Interview with Chloe Blaque
New York author, Chloe Blaque, writes non-fiction culture pieces under a different name by day and contemporary erotic romance by night. She populates her novels with smart, career-driven heroines while her heroes are successful playboys who find romance in the most unexpected places. Sparks fly when they crash into love all over the world.
Chloe’s first erotic romance, Survival of the Fiercest, is a multicultural romance set in Chloe’s New York hometown. She followed it with Doing London, a smart, contemporary story that follows the exploits of Joey Vasquez. Joey is the former porn star, Josie Pink who has abandoned her X-rated L.A. lifestyle. Her new life has her selling goods on Great Britain’s answer to the Home Shopping Network, QTV. Joey has left the world of whips and chains and lives by two rules: stay out of trouble and don’t bed celebrities. Her personal edicts fly out window when she meets Italian soccer star, Marco Verazi, the perfect alpha, rich, powerful, sexual, yet loving and emotionally available. Marco throws a monkey wrench into Joey’s carefully constructed world of all work and no play and the fun begins.
Doing London contains elements sadly missing in many contemporary romances, contemporary humor combined with generous doses of social satire. In this era of 24-hour celebrity scrutiny, reality television, the Kardashians, and on-line pornography, Doing London is a spot-on examination of the human consequences of the TMZ, celebrity-driven world. Ms. Blaque does it with sophistication, charm, and skilled writing. “Slut shaming,” sexual psychosis (although the author doesn’t shy away from the darker aspects of Joey’s lurid past), and quaking virgins are thankfully absent from Doing London. The reader is left with a delightful take on our modern obsession with celebrity culture done with great style, verve, and refreshing insight.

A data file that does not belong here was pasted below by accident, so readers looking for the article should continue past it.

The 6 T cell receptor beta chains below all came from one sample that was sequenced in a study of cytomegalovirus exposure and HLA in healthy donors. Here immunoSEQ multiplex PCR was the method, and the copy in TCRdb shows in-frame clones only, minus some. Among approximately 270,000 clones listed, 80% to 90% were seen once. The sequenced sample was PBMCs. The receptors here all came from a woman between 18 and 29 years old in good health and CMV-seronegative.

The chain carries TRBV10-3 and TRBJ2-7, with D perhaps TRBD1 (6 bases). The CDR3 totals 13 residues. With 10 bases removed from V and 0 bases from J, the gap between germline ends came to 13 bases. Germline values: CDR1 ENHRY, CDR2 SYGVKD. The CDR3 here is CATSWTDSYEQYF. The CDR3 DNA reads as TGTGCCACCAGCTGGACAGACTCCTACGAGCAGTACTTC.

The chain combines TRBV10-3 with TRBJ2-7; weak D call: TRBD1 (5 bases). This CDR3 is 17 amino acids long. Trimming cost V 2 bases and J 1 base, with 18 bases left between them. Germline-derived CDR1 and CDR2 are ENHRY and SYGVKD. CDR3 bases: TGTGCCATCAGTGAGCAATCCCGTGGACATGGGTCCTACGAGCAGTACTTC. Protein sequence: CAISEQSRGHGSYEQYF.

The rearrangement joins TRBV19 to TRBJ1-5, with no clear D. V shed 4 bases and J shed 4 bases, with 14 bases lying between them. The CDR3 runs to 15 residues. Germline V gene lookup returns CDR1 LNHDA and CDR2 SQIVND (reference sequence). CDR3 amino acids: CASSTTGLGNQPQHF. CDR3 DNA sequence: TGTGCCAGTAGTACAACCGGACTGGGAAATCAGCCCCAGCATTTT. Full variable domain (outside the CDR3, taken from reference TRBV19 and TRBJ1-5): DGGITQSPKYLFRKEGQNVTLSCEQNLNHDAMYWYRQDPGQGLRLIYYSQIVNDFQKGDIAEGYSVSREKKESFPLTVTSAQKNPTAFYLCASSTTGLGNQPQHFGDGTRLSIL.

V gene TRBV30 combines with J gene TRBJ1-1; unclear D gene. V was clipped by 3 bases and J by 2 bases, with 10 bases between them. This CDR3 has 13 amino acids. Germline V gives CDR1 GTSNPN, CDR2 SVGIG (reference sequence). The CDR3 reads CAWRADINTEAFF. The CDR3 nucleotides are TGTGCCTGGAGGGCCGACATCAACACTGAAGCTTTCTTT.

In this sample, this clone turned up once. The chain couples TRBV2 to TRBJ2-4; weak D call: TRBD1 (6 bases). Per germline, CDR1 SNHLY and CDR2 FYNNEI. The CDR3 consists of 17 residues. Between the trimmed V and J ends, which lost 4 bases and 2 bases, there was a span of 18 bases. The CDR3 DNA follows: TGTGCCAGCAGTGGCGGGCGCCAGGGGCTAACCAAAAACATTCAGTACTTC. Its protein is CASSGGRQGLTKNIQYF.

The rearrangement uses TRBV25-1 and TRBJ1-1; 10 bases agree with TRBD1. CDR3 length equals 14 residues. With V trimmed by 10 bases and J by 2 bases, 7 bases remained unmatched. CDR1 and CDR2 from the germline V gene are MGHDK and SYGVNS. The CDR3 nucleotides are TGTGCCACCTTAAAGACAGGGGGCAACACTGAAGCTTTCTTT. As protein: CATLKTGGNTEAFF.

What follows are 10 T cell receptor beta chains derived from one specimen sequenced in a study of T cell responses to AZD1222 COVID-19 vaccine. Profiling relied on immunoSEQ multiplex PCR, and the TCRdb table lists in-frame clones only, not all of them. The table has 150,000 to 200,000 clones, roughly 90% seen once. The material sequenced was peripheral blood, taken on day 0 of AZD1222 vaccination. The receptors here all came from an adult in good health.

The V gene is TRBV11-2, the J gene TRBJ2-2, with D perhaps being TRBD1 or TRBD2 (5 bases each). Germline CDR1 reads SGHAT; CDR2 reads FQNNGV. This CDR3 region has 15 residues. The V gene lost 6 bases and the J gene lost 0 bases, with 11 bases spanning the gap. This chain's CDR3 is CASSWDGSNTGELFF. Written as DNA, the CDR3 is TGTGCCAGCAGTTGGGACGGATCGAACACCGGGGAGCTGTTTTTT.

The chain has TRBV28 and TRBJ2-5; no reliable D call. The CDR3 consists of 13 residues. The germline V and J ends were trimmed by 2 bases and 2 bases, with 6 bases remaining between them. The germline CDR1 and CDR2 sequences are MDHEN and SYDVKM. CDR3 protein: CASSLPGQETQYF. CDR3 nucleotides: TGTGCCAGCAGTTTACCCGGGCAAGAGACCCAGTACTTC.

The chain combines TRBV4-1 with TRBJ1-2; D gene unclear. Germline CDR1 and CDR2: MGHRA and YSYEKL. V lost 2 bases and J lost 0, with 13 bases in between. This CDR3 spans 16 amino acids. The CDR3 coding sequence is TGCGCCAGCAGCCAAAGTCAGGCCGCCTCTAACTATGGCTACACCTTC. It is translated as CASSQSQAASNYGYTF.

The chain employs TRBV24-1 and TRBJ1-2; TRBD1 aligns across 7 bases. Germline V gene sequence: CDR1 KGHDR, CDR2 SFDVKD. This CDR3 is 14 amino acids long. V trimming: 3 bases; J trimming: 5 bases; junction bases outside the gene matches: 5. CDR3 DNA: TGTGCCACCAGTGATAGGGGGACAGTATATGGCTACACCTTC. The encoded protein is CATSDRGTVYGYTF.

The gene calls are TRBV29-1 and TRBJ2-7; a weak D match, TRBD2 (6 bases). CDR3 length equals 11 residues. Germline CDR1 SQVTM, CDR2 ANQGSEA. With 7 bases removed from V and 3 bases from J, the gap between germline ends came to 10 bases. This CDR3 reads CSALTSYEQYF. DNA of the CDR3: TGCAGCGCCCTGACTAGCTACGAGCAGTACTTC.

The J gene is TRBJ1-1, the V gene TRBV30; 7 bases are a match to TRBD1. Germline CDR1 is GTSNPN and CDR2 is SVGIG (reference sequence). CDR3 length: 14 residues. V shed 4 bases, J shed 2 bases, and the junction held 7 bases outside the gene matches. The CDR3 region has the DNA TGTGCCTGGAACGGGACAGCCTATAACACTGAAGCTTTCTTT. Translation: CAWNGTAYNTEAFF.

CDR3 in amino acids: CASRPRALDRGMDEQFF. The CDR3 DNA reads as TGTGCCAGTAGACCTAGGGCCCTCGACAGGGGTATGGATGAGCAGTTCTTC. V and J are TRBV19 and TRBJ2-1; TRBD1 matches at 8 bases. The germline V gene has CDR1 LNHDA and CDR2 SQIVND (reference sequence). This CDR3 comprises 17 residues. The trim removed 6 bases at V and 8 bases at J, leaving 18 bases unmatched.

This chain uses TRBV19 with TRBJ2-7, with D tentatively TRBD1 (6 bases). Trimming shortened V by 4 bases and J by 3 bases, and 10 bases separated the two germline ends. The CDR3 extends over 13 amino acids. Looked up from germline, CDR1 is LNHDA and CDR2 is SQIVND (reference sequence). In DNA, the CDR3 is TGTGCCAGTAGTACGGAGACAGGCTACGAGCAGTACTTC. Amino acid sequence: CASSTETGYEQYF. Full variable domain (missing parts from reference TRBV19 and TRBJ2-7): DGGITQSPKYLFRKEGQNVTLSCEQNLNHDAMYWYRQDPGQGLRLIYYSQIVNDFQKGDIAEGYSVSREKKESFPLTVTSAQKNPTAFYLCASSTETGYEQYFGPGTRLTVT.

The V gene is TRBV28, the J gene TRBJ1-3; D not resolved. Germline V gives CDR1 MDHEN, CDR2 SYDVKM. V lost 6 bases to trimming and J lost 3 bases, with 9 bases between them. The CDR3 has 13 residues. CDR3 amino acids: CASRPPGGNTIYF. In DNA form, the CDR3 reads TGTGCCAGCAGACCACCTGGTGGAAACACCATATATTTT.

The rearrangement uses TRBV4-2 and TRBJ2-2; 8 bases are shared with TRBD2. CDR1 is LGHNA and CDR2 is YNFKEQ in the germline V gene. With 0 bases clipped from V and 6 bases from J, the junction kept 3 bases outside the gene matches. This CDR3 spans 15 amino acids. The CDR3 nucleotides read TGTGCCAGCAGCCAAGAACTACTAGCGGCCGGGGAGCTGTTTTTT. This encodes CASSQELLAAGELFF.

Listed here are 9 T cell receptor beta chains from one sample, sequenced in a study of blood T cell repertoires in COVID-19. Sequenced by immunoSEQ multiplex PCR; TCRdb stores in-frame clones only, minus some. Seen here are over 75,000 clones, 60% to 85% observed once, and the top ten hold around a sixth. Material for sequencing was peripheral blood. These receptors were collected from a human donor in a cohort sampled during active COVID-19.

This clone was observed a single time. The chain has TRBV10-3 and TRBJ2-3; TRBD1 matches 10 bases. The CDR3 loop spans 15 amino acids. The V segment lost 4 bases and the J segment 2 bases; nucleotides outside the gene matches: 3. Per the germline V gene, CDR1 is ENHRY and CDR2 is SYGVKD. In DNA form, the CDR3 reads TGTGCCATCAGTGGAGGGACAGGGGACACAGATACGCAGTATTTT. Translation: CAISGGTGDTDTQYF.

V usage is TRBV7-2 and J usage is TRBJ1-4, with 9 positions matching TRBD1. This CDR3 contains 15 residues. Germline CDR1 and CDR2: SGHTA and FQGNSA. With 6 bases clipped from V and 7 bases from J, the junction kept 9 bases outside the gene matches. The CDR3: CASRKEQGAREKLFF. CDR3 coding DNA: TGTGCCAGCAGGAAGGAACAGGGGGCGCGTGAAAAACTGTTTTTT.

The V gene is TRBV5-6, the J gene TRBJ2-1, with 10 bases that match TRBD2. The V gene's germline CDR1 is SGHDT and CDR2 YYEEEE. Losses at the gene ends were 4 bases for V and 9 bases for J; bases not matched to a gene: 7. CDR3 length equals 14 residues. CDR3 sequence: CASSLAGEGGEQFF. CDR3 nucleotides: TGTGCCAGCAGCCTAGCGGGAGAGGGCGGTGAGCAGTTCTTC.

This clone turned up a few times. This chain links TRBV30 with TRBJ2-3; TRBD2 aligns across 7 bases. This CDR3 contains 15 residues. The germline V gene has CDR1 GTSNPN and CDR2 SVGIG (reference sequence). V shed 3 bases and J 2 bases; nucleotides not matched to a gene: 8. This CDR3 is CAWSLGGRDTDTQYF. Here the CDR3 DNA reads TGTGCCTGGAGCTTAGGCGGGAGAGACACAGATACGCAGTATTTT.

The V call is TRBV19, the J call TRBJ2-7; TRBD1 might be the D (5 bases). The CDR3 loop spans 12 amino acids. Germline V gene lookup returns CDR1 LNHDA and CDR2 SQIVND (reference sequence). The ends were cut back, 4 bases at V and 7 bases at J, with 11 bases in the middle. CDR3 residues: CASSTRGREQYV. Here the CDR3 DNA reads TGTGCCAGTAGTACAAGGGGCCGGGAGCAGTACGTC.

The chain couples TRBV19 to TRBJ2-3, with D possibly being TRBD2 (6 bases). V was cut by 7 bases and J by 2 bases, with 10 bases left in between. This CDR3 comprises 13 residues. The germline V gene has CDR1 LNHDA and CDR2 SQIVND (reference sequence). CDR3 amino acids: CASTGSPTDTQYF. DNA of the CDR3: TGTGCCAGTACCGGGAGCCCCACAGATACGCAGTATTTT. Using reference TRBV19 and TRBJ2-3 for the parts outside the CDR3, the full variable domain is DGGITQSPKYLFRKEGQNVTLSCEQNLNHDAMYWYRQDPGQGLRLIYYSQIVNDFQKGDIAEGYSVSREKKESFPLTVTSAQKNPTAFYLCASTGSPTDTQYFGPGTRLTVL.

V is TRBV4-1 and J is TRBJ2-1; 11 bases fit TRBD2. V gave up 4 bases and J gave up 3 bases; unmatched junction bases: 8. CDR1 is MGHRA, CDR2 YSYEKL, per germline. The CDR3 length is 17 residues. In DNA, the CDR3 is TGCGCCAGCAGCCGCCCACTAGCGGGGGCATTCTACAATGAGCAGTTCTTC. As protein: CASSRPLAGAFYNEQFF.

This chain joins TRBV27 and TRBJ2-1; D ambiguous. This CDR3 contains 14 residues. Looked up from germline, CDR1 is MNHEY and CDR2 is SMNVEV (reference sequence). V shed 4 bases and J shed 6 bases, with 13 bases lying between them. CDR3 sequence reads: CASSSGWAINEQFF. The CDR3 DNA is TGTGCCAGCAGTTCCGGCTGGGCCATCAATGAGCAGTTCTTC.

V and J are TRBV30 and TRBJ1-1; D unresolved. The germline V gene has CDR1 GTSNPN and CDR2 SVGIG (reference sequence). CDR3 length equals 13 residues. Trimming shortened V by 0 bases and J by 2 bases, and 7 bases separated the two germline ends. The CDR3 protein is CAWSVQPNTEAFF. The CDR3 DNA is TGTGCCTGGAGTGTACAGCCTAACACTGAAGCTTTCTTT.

Q: “Chloe Blaque” is your erotica nom de plume. You write non-fiction under another name and have authored pieces for a number of prestigious publications. What attracted you to erotic romance in the first place?
A: Well, I’ve been reading romance since I was 10 years old. A friend stole Wifey by Judy Blume from her mother and slipped it to me during class. It’s about a woman who is unsatisfied in her marriage. It’s not considered a romance novel, but there are relationship tensions and sexual situations. I couldn’t put it down. When I was finished with it, I went right to the public library of my small town and found myself in the romance section once a week. Historicals were my favorite back then. As an adult, I started my writing journey in non-fiction and penned a memoir. It was rejected over and over again and it was a dark period where I questioned being a writer at all. I needed to step away from non-fiction and write something for me. So I turned to what I loved, romance.
Q: Did the success of Fifty Shades of Grey have a role in your writing an erotic romance?
A: No. I was already working on my first novel when Fifty Shades became popular. I don’t think anyone had any idea what that book would do to the industry. Although I thank E.L. James for bringing the romance genre more mainstream-where prior I feel the genre was treated as a secret guilty pleasure-the buzz actually made shopping my novel around to editors a little tougher. Everyone was suddenly into BDSM, virgins, and billionaires while I was penning career driven grown women who were unlucky in love until they met their equal. I got published in the end, but I was nervous for a minute.
Q: Erotic romance has often been a world of timid virgins or sexually exploited neurotics. Why Josie?
A: Well, as a contemporary writer I like to keep the themes of my novels up to date and we don’t live in a world of timid virgins anymore. Today women own their sexuality and refuse to be slut shamed for it. We like sex. Sex is no longer a mystery or a secret. Due to the health risks, sex is something we prepare our teenagers for with condoms, dental dams, HPV vaccines, etc…it’s like getting ready for war. You have to be informed. Josie is the ultimate sexually active single woman. She buys her own condoms, has a closet of her own toys, and gets tested once a month—which is habit from her years as a porn star. The same can be said for any single women in the dating pool today.